2. I'm pretty sure it goes through those 4 chords in bar 4. The Cm7 has an F in it, so is arguably Cm11 or F7sus/C. The B7 also has an F on top (#11).

    3. In the descending chords in bars 5-6, there's an F on each chord, so the last one is Gbmaj7, not Gb7. (Gb7 obviously works as a tritone sub for C7 going to F, but is not actually what's there.)

    4. In the 2nd A section, there's a slight hint of an Eb on the first F chord in bar 7, but probably insignificant - I can't hear it (or see it) beyond first beat.

    5. The "Bm7b5*" (beat 1 only) seems to be voiced like a Dsus4 with a B bass. IOW, no discernible F in the chord, but a clear G on top. (I'm only calling it "Bm7b5" because that's the conventional chord that's being implied there.)
    The backing vocal line runs down G-F-E, suggesting the b9 on the E7, but again not significant IMO.
    Ie, it's kind of like E7 for the whole bar, but with embellishments, starting with a sus4 and a #9, but seemingly ending up a plain E7. Of course, various alterations are optional!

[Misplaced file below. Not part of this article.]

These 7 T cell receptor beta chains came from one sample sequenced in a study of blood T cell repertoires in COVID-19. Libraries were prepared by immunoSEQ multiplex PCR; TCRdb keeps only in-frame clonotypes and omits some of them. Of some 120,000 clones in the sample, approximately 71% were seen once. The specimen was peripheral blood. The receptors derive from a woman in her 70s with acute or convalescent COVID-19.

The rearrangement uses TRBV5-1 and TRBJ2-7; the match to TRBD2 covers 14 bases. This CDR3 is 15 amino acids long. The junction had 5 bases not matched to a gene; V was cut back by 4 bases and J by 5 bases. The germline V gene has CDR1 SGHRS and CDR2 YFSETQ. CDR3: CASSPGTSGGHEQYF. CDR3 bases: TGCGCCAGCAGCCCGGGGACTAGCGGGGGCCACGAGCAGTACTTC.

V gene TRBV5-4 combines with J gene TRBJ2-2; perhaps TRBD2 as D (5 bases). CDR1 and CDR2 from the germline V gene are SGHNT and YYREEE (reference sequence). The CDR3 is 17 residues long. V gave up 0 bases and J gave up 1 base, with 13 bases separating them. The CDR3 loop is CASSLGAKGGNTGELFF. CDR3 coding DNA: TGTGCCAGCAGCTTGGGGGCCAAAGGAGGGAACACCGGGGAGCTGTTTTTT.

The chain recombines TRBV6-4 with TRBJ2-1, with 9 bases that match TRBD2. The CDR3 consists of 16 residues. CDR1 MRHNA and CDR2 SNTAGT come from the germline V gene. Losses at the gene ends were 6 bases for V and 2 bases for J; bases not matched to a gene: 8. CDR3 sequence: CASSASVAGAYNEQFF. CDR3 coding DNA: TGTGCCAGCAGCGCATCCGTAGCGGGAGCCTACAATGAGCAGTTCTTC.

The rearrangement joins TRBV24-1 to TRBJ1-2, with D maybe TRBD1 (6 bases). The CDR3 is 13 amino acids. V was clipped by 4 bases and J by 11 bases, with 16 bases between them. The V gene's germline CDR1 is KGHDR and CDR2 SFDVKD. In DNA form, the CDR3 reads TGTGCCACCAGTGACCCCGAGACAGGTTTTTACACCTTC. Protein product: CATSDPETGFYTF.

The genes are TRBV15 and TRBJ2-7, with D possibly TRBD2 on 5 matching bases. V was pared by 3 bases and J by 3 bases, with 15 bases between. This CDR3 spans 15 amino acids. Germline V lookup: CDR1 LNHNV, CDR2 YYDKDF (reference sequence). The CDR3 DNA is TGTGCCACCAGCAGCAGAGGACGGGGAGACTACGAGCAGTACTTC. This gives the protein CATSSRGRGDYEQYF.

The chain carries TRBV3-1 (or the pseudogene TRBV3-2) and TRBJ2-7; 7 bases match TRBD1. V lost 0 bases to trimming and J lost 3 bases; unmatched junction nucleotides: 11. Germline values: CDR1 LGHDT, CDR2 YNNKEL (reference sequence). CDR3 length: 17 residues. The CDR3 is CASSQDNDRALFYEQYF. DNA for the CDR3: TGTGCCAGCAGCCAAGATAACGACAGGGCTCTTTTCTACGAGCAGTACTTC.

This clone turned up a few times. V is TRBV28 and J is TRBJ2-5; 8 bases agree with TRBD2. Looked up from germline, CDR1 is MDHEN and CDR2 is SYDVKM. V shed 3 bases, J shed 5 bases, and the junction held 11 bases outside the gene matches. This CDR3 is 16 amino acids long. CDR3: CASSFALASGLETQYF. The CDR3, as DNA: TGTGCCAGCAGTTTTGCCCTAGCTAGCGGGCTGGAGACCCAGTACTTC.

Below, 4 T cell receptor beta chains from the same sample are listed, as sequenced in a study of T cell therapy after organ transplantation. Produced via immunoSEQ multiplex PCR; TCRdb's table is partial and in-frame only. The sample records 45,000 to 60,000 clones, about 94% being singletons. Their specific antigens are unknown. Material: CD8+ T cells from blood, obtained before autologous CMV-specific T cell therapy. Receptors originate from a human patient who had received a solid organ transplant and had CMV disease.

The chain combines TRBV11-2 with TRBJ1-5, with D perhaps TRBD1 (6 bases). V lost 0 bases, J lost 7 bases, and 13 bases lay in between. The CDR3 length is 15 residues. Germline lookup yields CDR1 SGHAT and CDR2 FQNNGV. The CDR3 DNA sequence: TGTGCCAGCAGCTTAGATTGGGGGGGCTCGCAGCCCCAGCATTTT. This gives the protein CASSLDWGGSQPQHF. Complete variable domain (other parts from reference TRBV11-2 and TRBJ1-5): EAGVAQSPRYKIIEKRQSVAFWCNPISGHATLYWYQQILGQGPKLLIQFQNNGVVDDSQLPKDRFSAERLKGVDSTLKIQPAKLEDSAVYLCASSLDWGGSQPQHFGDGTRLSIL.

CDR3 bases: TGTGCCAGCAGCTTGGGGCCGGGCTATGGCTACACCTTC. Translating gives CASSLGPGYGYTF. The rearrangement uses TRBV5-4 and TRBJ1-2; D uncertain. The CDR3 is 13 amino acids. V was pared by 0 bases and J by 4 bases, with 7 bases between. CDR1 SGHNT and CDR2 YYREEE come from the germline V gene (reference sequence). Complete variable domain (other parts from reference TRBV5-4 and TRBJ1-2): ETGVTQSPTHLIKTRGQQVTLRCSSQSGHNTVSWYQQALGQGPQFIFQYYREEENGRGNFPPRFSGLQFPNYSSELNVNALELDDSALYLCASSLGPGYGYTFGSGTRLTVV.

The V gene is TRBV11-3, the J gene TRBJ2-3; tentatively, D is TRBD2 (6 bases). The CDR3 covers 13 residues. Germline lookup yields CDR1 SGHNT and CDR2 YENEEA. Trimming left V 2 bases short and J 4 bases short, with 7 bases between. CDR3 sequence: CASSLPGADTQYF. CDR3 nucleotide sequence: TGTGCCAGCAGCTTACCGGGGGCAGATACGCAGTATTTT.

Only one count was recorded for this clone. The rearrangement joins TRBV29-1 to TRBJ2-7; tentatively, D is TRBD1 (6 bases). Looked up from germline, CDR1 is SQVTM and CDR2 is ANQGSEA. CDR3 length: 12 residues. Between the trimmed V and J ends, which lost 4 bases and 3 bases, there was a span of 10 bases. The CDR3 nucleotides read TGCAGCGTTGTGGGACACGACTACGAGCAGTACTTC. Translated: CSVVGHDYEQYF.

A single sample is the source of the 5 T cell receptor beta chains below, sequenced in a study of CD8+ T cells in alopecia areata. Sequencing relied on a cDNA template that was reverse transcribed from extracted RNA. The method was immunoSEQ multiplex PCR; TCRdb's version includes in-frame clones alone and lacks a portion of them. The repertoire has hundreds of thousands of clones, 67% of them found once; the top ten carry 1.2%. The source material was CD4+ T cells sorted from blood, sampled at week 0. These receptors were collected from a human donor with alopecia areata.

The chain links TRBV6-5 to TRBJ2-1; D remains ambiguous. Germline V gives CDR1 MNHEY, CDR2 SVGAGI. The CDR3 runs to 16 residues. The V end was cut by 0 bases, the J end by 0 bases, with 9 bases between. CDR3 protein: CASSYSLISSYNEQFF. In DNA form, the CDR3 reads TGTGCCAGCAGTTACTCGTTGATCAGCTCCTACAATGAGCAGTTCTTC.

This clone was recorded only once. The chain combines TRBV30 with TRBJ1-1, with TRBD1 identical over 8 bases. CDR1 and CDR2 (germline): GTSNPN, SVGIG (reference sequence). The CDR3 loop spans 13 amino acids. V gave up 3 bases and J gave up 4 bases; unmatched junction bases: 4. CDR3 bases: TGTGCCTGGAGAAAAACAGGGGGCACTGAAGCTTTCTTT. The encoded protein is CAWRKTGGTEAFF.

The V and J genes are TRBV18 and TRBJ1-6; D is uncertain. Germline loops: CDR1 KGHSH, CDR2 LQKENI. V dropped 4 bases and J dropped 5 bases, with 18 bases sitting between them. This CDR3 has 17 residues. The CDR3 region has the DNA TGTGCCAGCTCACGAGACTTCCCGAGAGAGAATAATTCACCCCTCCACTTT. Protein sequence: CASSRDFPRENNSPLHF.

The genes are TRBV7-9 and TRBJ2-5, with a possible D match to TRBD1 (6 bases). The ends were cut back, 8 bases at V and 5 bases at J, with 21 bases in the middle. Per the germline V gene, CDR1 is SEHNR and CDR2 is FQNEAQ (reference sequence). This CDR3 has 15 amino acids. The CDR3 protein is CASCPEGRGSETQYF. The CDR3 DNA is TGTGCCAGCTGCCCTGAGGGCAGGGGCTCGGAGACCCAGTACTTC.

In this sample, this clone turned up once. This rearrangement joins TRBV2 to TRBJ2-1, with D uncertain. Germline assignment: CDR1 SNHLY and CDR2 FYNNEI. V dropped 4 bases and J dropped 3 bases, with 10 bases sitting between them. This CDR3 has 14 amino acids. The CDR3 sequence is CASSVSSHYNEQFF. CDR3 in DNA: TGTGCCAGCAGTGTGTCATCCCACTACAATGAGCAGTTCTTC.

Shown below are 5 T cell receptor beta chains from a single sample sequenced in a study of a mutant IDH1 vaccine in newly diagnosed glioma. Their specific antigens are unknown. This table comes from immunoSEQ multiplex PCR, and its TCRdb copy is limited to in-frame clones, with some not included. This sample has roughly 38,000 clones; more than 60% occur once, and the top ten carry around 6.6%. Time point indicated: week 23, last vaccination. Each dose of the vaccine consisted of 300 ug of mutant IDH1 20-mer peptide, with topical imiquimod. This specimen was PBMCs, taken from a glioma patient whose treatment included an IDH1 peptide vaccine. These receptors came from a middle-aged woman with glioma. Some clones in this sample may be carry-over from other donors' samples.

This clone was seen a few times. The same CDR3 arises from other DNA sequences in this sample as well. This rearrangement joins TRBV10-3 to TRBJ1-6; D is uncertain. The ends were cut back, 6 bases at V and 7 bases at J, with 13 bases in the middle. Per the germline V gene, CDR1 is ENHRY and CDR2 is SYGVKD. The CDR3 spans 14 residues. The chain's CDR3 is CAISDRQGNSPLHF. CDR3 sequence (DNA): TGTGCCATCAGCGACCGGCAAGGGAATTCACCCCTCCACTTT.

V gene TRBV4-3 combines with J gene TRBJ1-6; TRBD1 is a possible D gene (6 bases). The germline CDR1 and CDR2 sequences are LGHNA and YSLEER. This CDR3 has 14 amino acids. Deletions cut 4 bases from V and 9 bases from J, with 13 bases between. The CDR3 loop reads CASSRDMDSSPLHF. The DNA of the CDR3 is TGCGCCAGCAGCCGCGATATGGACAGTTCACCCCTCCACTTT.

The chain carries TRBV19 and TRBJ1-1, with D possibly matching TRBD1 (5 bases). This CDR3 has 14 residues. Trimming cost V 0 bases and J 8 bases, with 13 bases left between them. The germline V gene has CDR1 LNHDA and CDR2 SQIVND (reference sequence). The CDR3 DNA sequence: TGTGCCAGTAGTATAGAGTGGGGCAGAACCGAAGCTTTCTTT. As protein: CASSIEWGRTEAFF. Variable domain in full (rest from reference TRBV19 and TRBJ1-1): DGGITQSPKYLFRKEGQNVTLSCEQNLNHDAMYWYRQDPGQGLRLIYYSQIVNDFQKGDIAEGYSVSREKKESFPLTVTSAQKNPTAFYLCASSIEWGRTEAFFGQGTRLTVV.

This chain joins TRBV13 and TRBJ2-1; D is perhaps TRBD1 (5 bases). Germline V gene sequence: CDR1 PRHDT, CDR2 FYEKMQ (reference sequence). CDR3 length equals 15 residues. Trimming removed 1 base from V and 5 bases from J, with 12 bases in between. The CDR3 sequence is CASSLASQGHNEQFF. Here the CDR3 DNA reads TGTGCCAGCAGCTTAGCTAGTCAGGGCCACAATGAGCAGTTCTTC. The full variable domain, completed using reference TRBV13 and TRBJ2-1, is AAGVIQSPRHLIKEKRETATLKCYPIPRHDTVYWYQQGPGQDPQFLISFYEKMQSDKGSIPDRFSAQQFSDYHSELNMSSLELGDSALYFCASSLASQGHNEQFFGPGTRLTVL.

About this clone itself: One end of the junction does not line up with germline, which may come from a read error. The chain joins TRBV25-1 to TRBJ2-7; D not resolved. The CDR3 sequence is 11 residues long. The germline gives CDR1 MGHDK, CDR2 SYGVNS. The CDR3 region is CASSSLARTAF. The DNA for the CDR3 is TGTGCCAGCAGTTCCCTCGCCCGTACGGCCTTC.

6. In bars 5-6 of the bridge it's just G7 for two bars. The bass does move, but only in a similar walking line as on the previous chords in the bridge.
    (On the D7 the bass plays Ab on beat 4, hence the D7b5 in brackets; ie not really a different chord.)
    On the G7, the bass runs |G-F-E-D|G-A-B-D|. The chord itself doesn't really change, except for a string line on top, which includes a passing D# on last beat of bar 5; but the bass is D, so it's just a chromatic approach to the E of the "G13". (I've put those chords in brackets because it's only what the string line suggests. There's a similar "13" implication on bar 2 of the A7.)

    7. The last 2 bars of the bridge is the most significant difference from yours (and still nothing too important). I hear a definite Db bass on beat 3 of bar 7; ie, a Db7 chord, not the C13 you have. The b5 on the Gm7 is little unclear; and the last chord of the bridge has one Gb bass note and one C. So call it either Gb7b5 or C7b5 (I wouldn't say it's quite a Gb7#11 or C7alt).
    Still, as with the other differences, your changes work fine. (I don't know how Robben Ford does it, but I guess his changes may be more like the ones you've got, or different again.)

    8. The C section in this version ends with a cadence to the bridge again (for the solo), but of course if you were returning to the A section then the changes you have are good.
     
  3. Clifford-D

    Clifford-D Member

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    Hey Jon, thanks for chiming in.